Moving to Learn

Problematic Child Behaviour – What are they trying to tell us?

One of the most difficult challenges for parents and teachers these days is trying to manage problematic behaviours in children. When children aren’t feeling seen or heard, they will try just about anything to get adult’s attention. Today’s ‘tech centric’ adults who are rarely found without their phones, are not present nor are they able to care for or attend to children. In the presence of a detached adult, children are forming very unhealthy attachment to their screens resulting in unfamiliar, often complex and always problematic behaviors. The propensity of the education and health systems to diagnose and medicate these problematic behaviors is increasingly worrisome. This article, written by a paediatric occupational therapist uncovers the underlying reasons why we are seeing epidemic levels of child problematic behaviours, and offers a variety of school, home and community-based techniques and strategies to make sure children get exactly what they need to grow and succeed.

As a consulting pediatric occupational therapist, I work primarily in daycare, pre-school and school-based settings with children who exhibit behaviours that are difficult, disruptive and even violent. These behaviors can range from refusal to do what they are asked or bolting from classroom or school, to kicking, hitting, biting, pushing, and hurting parents, fellow students and teaching staff. These severe child behaviours often pose significant risk of injury for the student themselves, classmates and school staff, and behavior management requires lengthy team meetings and costly consultation with behavior experts. While child screen overuse and exposure to violent and/or sexual media content is frequently a contributing factor to observed increase in aggressive or violent behaviors, it is generally not the only factor at play.

Excessive screen overuse by children and ‘tech neglect’ by adults often result in children failing to get they’re most basic needs met for care and attention. Fear of failure, as well as lagging cognitive, social and motor skills, promotes low confidence and competence and a perception that everything is too difficult. Match low skills with unmet needs and feelings of not being seen or heard, and the result is a maelstrom of ‘out of control’ emotions which cause a child to either ‘act out’ and express, or ‘act in’ and repress their feelings. In addition to screen overuse, child trauma, abuse and neglect occurrence is on the rise, often unaddressed at home and undetected in school environments. Educators having a ‘trauma informed lens’ is imperative when determining underlying causes for child problematic behaviour. Educating children regarding screen media consumption and considering trauma first instead of defaulting to thinking a child is just ‘bad’, can be profoundly effective as an initial co-treatment strategies.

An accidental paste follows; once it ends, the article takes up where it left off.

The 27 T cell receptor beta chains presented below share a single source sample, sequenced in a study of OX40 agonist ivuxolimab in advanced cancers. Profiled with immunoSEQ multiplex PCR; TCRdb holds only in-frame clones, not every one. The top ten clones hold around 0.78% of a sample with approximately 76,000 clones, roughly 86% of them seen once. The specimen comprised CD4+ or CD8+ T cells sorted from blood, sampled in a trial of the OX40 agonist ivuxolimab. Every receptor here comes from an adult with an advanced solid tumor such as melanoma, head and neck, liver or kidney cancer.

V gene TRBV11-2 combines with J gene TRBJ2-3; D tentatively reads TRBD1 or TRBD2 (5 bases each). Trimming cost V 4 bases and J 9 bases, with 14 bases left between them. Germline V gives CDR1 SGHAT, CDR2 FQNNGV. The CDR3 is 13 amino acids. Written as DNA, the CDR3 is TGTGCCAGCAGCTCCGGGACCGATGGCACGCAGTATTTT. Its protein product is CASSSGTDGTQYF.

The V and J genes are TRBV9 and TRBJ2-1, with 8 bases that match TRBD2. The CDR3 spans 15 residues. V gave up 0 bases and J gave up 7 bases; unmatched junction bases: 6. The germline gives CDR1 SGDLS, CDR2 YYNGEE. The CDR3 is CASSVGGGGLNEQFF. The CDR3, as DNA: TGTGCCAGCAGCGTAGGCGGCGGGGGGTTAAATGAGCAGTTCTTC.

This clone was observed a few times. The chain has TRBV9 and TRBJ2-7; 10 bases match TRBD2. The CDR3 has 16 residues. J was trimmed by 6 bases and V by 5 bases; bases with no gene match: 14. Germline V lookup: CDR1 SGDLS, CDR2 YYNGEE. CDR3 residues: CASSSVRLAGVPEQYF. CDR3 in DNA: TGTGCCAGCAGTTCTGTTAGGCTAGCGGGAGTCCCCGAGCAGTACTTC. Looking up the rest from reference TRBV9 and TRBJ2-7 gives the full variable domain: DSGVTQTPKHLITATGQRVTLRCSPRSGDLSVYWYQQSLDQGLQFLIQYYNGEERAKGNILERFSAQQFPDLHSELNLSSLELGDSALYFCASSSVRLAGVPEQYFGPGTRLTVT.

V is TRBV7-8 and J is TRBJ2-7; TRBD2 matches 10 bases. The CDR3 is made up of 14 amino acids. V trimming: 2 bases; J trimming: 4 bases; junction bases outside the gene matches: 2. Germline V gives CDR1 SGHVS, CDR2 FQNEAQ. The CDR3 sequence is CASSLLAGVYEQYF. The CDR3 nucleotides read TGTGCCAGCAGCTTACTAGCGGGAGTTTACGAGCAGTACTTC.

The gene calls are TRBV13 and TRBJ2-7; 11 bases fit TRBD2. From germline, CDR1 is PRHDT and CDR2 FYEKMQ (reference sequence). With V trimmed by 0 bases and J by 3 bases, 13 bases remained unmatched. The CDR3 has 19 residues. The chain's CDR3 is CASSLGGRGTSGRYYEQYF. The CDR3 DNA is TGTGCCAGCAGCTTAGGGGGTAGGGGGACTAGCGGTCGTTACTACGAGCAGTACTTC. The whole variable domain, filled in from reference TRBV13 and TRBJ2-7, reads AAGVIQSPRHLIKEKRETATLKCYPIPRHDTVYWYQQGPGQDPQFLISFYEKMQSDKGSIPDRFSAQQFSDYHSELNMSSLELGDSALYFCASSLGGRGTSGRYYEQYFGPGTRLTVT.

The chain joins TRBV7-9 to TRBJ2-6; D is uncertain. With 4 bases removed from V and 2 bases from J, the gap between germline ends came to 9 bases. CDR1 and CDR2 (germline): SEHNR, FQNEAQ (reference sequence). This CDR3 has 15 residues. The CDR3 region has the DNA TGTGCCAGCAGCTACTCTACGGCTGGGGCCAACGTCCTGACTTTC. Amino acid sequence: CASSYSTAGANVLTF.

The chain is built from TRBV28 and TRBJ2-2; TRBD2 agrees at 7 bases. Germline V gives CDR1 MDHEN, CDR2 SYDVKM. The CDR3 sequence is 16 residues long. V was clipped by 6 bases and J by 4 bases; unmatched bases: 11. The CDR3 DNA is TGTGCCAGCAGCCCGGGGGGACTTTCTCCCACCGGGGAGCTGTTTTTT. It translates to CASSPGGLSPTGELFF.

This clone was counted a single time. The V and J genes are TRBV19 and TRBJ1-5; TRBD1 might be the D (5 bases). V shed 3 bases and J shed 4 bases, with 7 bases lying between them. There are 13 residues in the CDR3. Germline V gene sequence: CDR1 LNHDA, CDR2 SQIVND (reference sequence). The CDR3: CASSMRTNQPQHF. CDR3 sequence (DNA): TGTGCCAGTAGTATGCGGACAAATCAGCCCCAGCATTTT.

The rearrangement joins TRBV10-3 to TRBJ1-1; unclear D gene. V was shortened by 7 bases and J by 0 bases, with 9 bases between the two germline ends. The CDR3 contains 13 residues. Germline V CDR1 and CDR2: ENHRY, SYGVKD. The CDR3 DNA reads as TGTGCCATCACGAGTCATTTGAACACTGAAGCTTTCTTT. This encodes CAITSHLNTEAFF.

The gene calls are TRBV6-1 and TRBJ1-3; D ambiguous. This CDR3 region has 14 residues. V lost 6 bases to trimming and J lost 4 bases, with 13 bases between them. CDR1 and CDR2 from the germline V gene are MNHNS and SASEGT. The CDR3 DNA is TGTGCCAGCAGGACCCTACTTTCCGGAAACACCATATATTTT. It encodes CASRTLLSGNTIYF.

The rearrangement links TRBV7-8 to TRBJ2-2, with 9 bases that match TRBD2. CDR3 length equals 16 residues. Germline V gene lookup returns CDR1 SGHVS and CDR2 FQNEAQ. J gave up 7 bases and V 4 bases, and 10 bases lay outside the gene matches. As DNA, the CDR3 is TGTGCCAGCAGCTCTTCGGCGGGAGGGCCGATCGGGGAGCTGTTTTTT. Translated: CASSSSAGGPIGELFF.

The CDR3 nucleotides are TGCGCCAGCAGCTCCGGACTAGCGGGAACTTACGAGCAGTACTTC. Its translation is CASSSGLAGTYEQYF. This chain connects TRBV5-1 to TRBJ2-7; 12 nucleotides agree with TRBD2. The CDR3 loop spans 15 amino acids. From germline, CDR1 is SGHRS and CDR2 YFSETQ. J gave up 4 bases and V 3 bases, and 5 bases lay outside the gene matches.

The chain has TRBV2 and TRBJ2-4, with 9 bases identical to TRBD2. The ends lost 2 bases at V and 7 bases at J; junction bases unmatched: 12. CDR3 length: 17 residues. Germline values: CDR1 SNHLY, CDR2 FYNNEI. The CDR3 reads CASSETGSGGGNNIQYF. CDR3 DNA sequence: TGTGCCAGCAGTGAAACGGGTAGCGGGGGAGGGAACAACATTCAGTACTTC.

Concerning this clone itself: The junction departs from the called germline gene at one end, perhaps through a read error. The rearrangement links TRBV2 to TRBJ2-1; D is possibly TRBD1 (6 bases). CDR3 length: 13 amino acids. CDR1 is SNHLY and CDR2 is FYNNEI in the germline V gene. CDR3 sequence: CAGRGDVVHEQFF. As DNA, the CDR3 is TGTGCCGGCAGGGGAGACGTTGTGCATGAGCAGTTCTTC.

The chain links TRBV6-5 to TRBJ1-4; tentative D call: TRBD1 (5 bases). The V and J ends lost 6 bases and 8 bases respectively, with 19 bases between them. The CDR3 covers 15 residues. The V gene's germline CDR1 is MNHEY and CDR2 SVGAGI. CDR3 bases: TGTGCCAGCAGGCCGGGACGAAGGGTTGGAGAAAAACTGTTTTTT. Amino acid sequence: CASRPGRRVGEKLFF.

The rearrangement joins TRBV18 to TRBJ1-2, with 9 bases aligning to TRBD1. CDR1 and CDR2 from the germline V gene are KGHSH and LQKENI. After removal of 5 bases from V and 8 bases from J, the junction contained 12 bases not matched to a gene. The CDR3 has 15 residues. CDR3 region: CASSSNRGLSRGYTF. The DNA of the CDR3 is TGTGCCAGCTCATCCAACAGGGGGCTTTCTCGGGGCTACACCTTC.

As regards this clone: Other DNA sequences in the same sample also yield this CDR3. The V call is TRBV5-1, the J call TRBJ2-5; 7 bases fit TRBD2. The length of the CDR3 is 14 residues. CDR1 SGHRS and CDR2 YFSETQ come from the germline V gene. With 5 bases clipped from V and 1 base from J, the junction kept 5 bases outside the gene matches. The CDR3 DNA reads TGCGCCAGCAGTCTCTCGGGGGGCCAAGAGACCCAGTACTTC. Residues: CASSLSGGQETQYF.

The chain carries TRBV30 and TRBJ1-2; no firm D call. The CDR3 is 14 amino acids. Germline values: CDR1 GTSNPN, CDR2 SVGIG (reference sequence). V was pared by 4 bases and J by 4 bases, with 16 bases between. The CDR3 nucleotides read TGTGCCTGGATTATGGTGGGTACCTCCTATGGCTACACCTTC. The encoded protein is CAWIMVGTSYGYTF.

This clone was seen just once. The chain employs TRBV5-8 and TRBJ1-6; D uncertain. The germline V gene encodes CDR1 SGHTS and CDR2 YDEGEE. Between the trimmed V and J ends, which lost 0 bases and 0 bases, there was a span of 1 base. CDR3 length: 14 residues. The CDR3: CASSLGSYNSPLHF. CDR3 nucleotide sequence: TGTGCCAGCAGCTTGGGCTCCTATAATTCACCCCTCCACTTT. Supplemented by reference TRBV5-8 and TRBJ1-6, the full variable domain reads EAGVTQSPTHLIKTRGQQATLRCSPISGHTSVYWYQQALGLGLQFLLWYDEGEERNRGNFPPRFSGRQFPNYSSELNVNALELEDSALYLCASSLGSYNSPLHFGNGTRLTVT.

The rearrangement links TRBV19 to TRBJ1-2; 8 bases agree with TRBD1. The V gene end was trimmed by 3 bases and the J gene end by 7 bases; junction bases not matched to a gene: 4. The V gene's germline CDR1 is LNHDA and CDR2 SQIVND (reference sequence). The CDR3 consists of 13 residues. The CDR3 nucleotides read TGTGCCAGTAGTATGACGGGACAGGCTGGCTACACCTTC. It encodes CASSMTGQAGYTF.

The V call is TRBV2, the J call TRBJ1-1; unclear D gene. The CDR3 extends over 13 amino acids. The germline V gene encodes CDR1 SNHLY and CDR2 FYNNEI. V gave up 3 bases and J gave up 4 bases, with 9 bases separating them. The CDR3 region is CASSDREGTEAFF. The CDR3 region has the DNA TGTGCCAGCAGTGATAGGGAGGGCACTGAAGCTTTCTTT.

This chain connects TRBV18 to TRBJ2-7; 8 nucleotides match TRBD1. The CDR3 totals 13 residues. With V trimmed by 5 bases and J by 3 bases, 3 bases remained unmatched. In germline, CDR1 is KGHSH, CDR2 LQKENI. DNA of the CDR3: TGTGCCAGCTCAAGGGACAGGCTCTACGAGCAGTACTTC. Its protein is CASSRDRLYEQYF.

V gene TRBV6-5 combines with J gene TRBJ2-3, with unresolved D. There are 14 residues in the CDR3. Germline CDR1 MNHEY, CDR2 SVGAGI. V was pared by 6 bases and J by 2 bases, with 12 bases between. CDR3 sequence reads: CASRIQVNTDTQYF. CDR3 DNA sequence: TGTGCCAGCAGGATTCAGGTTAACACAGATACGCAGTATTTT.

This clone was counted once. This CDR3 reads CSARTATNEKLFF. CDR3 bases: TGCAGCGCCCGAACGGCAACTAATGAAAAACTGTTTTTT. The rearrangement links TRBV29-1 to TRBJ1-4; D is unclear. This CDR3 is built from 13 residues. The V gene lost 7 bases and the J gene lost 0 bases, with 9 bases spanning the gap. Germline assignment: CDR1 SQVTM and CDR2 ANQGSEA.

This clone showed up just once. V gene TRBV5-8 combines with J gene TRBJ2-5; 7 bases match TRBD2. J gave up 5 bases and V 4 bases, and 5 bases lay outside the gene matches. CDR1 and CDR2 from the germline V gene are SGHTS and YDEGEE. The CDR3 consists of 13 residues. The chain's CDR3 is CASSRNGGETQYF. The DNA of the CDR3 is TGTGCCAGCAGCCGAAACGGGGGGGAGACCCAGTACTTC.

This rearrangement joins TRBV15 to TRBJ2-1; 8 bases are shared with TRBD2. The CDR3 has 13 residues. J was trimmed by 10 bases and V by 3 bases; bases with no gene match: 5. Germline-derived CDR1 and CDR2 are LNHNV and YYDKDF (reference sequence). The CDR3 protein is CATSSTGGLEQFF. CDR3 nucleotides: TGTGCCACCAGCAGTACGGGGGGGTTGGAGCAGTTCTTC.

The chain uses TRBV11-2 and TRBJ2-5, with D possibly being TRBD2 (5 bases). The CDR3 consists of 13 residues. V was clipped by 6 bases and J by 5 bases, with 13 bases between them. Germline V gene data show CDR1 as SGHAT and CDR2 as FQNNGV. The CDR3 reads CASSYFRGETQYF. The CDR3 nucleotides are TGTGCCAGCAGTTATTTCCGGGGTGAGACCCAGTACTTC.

Whether watching violence on a screen or witnessing or experiencing violence in homes, schools or in community settings, trauma is an everyday and often frequent occurrence for most children. Cartoons, video games, social media and pornography when viewed by young children can be very trauma inducing as this type of media content is rife with sexual, physical and emotional violence. Dr. Douglas Gentile, a professor and researcher on violent video games reports in an interview that children under the age of 8 years are unable to discern the difference between what is real and what is virtual. Consequently, when young children watch violent content, their bodies and brains have a fear response which includes increased blood pressure, rapid heart rate and image memory. Brains are like video cameras and media content viewed will be with that child forever. A recent study showed that when viewing dopamine-inducing imagery, which is found in most digital media content, the protein delta phosphate B is produced which ‘hardens’ the myelin sheath surrounding nerves essentially preserving viewed images forever. It is safe to assume that every child we work with or parent, is traumatized to some degree today and requires our help to recover.


Online and/or in-person bullying (by siblings, parents, peer students or teachers) is also an everyday occurrence for most children. While home used to be a safe place where kids could relax and feel safe, the invasion and proliferation of social media into today’s homes has resulted in children who are anxious, scared, and agoraphobic. The rapid rise in duration, frequency and intensity of exposure to violent media content in video games and pornography, has caused a concurrent rise in spousal and child abuse, as well as a rise in violent crimes including rape, murder and mass murders. As the rise in incidence of school shootings becomes common place in the US, schools are glaringly no longer safe either. Parents and teachers who fail to supervise their children’s digital media content and durations, are allowing them to drift further and further from life sustaining real world full of love and caring, and readily fall into the virtual hole of aggression, violence and defiance. Is this not in and of itself a form of abuse by the people children should trust the most, their parents and teacher?